With dentistry being a competitive course, there will be very few universities with spaces left to fill. It’s important that you act quickly. If you feel that you may not achieve the grades you need, then have your UCAS Personal ID, your Clearing Number, personal statement, and GCSE grades written down or to hand.
On results day, you need to use the UCAS search tool to find courses with spaces still available. Call the universities and see if they’ll accept you. Make sure your phone is charged, as you could be spending a while on the phone.
Although a typical offer is AAA, you can get an offer of AAC if you meet at least one of their contextual offer criteria, which include:
You can also get a contextual offer of AAB if any of the following apply:
Taking part in Access to Leeds will make you eligible for a lower offer of ABB. You can find all the criteria and requirements to apply for Access to Leeds here.
You can receive an Access Sheffield offer of AAB if you meet certain criteria and take part in certain programmes.
Dentistry courses with a foundation year are for students who achieved high grades at A-Level but took non-science subjects. The course would be 6 years long as a result of the extra year at the start of the course, which helps to consolidate your scientific understanding.
Currently, there are two universities offering dentistry with a foundation year:
The standard offer is AAA, but if you have a contextual offer, it is AAB.
The typical offer is AAA, but you can only apply for this course if you have no science subjects or a maximum of one science subject at A-Level.
A Gateway to Dentistry course is an alternative route into dentistry.
These are 6-year courses designed for students who have great academic potential but have been held back due to personal circumstances as a result of socioeconomic or educational barriers.
There are currently two universities offering Gateway to Dentistry courses:
BBC is the minimum requirement, which is far lower than most other dentistry courses. To be eligible you must have attended a secondary school or college from this list. Another way you’re eligible is if you’ve been in care for 3 or more months. Your teacher would have to confirm this in their reference and you would also need to submit additional proof. Your selection for interview would be based solely on your UCAT ranking and your academic performance would not be considered unless yours is a borderline case.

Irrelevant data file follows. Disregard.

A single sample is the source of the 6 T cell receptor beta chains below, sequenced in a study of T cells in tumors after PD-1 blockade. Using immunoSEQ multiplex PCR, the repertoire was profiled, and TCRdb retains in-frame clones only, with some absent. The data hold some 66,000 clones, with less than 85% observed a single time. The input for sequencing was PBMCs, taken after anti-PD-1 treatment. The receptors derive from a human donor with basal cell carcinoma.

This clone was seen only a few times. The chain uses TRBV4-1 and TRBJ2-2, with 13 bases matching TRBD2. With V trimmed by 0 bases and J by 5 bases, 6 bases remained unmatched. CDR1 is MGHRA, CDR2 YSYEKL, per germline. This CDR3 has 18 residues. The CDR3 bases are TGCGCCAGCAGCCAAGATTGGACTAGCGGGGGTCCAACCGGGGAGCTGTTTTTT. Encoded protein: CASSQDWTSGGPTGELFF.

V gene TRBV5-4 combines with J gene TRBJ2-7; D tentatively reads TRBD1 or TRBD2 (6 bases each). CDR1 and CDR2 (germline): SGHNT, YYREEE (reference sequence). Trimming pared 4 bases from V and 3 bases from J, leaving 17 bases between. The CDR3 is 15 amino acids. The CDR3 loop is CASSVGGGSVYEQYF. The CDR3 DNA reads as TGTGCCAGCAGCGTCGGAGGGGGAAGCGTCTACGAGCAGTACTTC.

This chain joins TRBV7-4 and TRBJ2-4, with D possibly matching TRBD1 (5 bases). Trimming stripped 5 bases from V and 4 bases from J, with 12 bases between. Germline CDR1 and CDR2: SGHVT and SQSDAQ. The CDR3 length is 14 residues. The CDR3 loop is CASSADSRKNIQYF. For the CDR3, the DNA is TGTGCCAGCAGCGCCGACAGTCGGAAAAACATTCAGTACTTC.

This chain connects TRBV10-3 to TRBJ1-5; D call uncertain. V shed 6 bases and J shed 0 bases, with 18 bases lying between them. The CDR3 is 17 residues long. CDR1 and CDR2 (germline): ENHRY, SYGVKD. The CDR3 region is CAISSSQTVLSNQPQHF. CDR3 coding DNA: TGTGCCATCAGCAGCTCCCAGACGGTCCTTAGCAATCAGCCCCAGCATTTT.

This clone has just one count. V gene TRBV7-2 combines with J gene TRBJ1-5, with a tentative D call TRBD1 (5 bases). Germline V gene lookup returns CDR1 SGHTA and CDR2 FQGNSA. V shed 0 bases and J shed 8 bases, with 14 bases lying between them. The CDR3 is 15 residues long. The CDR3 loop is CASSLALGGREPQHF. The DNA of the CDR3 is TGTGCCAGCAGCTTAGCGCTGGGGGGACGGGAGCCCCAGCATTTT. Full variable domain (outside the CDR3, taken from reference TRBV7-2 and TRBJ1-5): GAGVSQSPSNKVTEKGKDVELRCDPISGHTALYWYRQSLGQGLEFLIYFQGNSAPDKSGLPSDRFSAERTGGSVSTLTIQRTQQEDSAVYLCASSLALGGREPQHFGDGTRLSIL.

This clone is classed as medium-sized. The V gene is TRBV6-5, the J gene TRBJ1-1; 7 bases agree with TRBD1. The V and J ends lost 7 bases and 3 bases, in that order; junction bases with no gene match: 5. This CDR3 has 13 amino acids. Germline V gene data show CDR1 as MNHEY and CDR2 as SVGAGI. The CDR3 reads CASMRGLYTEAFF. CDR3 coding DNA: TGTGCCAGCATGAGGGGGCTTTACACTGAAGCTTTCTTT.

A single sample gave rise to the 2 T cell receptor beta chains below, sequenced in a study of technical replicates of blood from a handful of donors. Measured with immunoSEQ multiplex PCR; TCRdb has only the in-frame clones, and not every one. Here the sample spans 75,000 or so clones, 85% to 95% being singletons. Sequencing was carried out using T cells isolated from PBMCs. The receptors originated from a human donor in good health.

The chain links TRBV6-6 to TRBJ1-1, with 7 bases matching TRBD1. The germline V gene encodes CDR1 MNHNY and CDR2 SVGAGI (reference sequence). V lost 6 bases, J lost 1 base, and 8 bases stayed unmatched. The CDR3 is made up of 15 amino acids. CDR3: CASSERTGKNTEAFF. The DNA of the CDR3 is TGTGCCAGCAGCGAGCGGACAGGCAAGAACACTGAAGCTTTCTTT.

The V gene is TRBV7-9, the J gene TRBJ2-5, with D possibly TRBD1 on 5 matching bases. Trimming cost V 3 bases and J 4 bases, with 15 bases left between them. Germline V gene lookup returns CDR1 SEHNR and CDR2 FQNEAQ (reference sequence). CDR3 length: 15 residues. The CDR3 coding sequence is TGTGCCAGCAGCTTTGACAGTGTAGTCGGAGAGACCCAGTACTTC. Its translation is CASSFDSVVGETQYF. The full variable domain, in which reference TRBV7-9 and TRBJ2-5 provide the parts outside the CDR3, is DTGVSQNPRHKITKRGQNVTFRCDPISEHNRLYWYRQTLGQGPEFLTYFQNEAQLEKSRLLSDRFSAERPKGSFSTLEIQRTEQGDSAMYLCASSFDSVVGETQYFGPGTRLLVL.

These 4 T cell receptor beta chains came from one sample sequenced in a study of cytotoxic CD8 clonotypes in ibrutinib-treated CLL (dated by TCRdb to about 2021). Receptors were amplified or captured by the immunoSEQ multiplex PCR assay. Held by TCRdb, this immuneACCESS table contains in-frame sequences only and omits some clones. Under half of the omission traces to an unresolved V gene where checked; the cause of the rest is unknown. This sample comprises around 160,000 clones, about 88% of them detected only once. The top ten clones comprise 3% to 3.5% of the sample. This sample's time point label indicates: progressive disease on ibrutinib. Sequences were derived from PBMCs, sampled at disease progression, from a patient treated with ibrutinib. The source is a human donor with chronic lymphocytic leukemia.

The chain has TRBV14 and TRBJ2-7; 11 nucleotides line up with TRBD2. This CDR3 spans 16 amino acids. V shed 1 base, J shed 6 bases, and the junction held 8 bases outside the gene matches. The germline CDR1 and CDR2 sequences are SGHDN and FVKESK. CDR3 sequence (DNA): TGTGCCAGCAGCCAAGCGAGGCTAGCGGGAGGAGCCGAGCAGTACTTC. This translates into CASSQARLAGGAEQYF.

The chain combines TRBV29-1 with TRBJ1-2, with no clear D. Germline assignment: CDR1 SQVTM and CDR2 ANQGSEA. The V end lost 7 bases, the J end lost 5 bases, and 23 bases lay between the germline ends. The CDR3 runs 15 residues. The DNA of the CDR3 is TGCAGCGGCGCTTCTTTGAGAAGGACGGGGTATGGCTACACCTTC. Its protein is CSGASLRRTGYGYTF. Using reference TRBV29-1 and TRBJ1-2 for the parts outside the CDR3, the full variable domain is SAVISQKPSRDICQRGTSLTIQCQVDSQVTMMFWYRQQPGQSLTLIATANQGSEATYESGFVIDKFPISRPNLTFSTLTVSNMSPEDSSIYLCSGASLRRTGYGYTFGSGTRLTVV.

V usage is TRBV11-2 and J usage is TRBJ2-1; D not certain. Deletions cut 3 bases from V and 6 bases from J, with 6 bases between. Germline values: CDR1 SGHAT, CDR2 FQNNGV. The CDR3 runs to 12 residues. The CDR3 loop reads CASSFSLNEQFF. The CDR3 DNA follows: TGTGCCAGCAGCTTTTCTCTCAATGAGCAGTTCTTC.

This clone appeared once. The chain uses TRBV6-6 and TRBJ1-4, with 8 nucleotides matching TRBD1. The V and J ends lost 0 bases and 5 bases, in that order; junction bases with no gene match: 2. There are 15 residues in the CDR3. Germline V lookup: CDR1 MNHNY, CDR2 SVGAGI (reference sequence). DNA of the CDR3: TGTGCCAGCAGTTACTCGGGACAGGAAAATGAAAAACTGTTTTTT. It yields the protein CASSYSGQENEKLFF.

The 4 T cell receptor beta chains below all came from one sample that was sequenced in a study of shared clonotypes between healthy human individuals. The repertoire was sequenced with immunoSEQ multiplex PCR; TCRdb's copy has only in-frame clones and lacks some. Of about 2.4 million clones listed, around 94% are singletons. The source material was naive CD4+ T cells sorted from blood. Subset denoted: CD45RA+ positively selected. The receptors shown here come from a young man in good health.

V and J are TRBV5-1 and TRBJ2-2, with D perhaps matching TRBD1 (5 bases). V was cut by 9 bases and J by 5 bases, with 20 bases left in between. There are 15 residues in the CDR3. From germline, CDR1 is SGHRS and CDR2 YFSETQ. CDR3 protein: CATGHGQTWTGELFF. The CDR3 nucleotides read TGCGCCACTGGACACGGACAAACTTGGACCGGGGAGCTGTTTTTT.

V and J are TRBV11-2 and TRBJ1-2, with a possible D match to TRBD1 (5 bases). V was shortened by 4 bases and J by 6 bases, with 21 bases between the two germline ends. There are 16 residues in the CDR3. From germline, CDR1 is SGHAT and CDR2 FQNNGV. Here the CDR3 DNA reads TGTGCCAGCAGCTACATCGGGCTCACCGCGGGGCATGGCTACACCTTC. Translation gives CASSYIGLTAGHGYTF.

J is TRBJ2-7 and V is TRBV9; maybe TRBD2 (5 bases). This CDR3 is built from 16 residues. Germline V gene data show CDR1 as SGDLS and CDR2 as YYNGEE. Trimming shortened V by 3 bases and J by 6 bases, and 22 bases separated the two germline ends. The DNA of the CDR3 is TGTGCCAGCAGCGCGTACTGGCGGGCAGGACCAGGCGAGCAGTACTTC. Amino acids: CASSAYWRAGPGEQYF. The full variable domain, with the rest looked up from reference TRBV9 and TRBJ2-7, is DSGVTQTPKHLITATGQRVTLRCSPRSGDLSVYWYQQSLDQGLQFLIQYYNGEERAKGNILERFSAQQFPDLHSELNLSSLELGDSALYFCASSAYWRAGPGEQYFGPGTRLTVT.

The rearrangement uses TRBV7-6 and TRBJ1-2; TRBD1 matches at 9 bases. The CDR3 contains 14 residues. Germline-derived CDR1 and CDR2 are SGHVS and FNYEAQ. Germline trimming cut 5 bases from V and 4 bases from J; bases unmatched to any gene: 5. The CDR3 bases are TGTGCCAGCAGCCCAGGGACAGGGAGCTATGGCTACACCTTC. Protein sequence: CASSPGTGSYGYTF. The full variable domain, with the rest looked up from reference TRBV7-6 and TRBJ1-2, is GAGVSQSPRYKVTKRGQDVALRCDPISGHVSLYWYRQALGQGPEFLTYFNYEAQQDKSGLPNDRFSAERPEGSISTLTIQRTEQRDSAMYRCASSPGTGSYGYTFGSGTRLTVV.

At King’s, the offer is AAA. This is high, but it’s lower than their typical offer for dentistry, which is A*AA. To be eligible you must have been in non-selective state education within greater London since the age of 11.
If you want to study medicine as a graduate there are three main pathways:
Currently, there is only one university offering this course, and that is King’s. This is only open to graduates with a degree in medicine. You need to have registered with the General Medical Council and have completed Foundation Years 1 and 2. You also need to have an interest in pursuing oral and maxillofacial surgery or oral medicine/pathology.
There are three universities that offer 4-year courses:
To apply you need to have a 1st or 2:1 degree in a medical or health-related course. If you’re not sure whether your degree would be accepted, email email@example.com for advice. If you have a 2:2 degree and another qualification like an MSc, your chances of acceptance won’t improve due to the high number of candidates with 2:1 degrees that apply.